Approximately one in five patients with colorectal cancer (CRC) have distant metastatic disease at the time of presentation. The distant metastases, such as to the liver or lung, are the major cause of death.
We intended to determine the role of curative resection in synchronous metastatic CRC and evaluate which patients would benefit from concurrent curative resection for both primary and metastatic lesions.
Between 1983 and 2010, a total of 103 patients diagnosed with synchronous liver and/or lung metastatic CRC at Osaka Medical Center for Cancer and Cardiovascular Diseases were retrospectively studied.
All patients underwent curative resection for both primary and metastatic lesions. Median follow up time was 5.69 years. Of the 103 patients, 83 or 13 patients had only synchronous liver or lung metastasis, respectively. Seven patients had both liver and lung metastases synchronously. Twenty-five patients (24.2%) had no recurrence after curative resection. Fourteen patients (13.5%) received more than once re-resections for the recurrences and survived without any recurrences. Five-year survivals of synchronous liver or lung metastatic CRC was 43.7% or 90.0%. However, median overall survival (OS) of synchronous both liver and lung metastases was 20.7 months. In univariate and multivariate analyses, tumour invasion, synchronous liver and lung metastases, and recurrence interval after first curative resection were significantly related to OS and disease-free survival.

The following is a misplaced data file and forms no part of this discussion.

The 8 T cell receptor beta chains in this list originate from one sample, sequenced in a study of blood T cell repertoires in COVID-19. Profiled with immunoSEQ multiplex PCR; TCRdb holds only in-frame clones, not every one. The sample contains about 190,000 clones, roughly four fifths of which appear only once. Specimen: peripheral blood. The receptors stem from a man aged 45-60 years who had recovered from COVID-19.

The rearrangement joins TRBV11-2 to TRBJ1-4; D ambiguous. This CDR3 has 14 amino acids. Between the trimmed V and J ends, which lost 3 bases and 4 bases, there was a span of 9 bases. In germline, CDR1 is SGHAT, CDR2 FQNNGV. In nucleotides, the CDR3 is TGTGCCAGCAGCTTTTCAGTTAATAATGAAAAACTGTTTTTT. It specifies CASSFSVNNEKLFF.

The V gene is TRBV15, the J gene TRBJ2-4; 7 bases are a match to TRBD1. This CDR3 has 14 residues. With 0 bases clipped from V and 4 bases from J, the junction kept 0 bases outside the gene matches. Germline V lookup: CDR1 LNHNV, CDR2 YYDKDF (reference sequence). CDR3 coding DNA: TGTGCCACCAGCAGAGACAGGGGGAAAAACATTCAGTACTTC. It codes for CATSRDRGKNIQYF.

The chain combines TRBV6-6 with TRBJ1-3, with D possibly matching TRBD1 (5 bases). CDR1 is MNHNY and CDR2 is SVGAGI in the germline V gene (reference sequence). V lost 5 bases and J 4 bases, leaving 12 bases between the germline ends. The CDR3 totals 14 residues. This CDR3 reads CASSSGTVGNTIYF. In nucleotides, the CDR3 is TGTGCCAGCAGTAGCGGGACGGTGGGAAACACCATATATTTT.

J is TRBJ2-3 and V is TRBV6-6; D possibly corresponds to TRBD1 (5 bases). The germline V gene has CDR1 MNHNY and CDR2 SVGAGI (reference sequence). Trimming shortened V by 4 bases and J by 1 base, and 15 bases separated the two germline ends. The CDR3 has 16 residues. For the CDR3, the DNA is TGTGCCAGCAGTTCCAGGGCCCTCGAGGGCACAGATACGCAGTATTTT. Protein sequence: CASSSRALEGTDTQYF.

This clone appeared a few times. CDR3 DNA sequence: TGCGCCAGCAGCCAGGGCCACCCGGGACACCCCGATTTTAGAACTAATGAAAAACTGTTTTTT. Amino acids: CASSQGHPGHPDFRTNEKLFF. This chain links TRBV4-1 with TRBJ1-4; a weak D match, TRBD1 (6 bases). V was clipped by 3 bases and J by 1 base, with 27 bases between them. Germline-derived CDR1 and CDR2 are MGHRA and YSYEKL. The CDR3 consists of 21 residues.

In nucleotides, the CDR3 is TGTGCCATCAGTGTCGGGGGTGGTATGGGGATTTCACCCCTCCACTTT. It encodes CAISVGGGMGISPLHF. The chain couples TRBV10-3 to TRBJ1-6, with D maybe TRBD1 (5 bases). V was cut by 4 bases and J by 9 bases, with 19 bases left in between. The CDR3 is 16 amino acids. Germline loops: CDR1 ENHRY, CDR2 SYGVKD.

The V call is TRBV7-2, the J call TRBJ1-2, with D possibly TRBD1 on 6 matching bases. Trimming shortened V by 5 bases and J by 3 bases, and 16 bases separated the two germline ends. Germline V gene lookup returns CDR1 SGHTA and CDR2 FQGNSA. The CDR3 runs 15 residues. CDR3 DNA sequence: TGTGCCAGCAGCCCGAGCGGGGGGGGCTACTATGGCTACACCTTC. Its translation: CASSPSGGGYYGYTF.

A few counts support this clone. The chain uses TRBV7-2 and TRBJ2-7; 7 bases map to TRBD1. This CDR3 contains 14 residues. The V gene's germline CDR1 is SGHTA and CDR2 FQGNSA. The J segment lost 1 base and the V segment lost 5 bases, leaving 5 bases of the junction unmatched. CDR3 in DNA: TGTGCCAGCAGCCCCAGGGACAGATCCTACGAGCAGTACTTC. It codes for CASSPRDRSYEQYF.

Curative resection confers a longer-term survival outcome in synchronous liver or lung metastatic CRC patients.